Carrying a Concealed Weapon
The offence of carrying a concealed weapon is outlined in section 90(1) of the Criminal Code.
A person commits the offence of carrying a concealed weapon when they have, hidden within reach or on them, a weapon, prohibited device, or any prohibited ammunition.
Person A carries a long knife in their jacket’s vest pocket as they walk around downtown.
Person B hides a loaded handgun under the seat of their car as they drive around the city.
Person C keeps a sharp piece of glass tucked in their sock wherever they go, to use as a weapon if needed.
R. v. Kheder, 2019 ONSC 5562
In R. v. Kheder, the accused was charged with one count of carrying a concealed weapon after withdrawing a small blade from inside the front of his pants.
R. v. Johnson, 2013 ONSC 2360
In R. v. Johnson, the accused was found guilty of one count of carrying a concealed weapon after a gun was found tucked into the waistband of his pants, against his back.
R. v. Ali, 2012 ONSC 7013
In R. v. Ali, the accused pled guilty to one count of carrying a concealed weapon after police located a Sig Sauer .22 calibre handgun in the front of his pants tucked into his underwear.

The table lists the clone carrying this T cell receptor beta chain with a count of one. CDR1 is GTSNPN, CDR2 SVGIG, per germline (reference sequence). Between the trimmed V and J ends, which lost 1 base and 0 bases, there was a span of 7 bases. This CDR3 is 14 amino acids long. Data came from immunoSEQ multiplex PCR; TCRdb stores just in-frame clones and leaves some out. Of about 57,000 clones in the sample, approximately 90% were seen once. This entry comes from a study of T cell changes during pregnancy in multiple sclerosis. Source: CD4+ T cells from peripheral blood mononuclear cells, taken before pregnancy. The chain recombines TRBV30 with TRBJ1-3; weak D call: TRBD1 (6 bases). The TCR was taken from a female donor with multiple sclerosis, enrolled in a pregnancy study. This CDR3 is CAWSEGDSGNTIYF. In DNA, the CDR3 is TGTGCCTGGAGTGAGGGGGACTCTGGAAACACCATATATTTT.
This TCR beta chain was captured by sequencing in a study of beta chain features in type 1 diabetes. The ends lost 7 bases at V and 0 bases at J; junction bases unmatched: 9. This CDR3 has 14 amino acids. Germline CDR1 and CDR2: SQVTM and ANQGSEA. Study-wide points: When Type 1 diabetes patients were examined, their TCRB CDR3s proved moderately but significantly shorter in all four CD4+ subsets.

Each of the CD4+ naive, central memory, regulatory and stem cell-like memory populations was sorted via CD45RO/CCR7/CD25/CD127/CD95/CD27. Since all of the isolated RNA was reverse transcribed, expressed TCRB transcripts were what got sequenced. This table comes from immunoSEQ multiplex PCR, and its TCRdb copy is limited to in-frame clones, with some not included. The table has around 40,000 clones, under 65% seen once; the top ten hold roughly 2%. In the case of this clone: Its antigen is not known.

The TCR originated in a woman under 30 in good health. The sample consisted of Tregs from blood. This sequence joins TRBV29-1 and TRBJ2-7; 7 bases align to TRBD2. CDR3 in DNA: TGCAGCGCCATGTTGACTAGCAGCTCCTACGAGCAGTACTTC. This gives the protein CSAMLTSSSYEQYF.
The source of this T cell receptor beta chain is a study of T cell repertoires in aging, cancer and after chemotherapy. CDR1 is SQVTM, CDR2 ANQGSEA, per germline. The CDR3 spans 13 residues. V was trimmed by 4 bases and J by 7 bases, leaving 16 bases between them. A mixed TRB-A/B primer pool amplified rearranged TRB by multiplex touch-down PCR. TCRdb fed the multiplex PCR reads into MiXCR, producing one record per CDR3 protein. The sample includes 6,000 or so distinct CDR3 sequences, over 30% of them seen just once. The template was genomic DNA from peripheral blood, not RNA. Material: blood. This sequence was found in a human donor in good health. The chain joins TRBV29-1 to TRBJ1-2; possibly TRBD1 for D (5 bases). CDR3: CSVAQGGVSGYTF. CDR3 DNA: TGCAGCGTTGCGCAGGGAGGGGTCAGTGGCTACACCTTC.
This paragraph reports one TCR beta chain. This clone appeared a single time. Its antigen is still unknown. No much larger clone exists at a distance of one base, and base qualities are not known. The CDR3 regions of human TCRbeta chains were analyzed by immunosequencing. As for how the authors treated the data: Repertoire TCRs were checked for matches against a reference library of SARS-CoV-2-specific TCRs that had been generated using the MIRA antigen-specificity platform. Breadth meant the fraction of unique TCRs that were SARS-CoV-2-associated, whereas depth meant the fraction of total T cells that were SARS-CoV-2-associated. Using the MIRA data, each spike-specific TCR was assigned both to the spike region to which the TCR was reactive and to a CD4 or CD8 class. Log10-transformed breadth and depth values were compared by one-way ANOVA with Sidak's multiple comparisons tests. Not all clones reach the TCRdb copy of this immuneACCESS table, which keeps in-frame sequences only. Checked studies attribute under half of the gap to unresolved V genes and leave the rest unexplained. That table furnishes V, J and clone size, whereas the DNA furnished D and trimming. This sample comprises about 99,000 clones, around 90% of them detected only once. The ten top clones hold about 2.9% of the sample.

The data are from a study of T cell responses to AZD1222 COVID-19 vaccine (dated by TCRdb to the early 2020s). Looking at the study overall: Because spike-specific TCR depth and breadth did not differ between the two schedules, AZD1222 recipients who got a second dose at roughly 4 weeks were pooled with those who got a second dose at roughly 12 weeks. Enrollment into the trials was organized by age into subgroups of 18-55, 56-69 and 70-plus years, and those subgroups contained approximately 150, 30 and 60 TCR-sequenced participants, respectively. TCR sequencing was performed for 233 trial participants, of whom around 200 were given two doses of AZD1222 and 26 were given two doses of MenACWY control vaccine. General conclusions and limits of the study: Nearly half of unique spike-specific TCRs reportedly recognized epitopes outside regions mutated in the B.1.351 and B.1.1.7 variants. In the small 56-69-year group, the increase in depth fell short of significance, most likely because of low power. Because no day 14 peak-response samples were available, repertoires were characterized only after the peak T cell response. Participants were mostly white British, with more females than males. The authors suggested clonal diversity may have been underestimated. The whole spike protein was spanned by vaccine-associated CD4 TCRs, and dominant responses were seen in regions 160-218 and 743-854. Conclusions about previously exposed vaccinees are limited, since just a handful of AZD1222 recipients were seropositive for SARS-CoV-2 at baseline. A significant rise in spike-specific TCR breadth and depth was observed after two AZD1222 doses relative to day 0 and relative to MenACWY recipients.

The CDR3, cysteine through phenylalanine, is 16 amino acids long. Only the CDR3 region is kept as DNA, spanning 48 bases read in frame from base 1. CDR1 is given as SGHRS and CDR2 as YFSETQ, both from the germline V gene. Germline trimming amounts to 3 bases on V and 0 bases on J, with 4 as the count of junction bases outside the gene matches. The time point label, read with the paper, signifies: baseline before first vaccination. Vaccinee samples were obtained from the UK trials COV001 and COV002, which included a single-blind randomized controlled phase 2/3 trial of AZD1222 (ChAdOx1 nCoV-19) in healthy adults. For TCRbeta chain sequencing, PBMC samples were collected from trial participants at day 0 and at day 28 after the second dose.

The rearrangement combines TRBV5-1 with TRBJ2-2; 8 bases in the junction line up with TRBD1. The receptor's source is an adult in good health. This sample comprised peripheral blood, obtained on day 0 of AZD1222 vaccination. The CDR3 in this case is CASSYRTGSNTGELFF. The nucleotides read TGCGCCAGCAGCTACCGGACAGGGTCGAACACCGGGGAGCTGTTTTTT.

Offence Specific Defence(s)
Authorized to Carry
The Firearms Act allows people to apply for a licence authorizing them to carry certain types of firearms in specific manners and places. Individuals with these licences will not be committing the offence of carrying a concealed weapon when carrying the firearm in the manner and place licenced, when carrying it to protect their life or someone else’s, or when carrying it in connection with their job.
Definition of Weapon
If the person is in possession of an object that does not fall under the Criminal Code’s definition of a firearm, weapon, prohibited device or prohibited ammunition then they have not committed the offence of carrying a concealed weapon.
More Legal Information
In criminal cases, there are very strict rules governing what evidence can be used and how it can be used.
The rights enjoyed of all those within Canada are contained in the Canadian Charter of Rights and Freedoms.
Criminal procedure is the process by which an accused person is arrested and brought through the justice system.
Sentencing refers to the punishment that is ordered when an individual is found guilty of a criminal offence.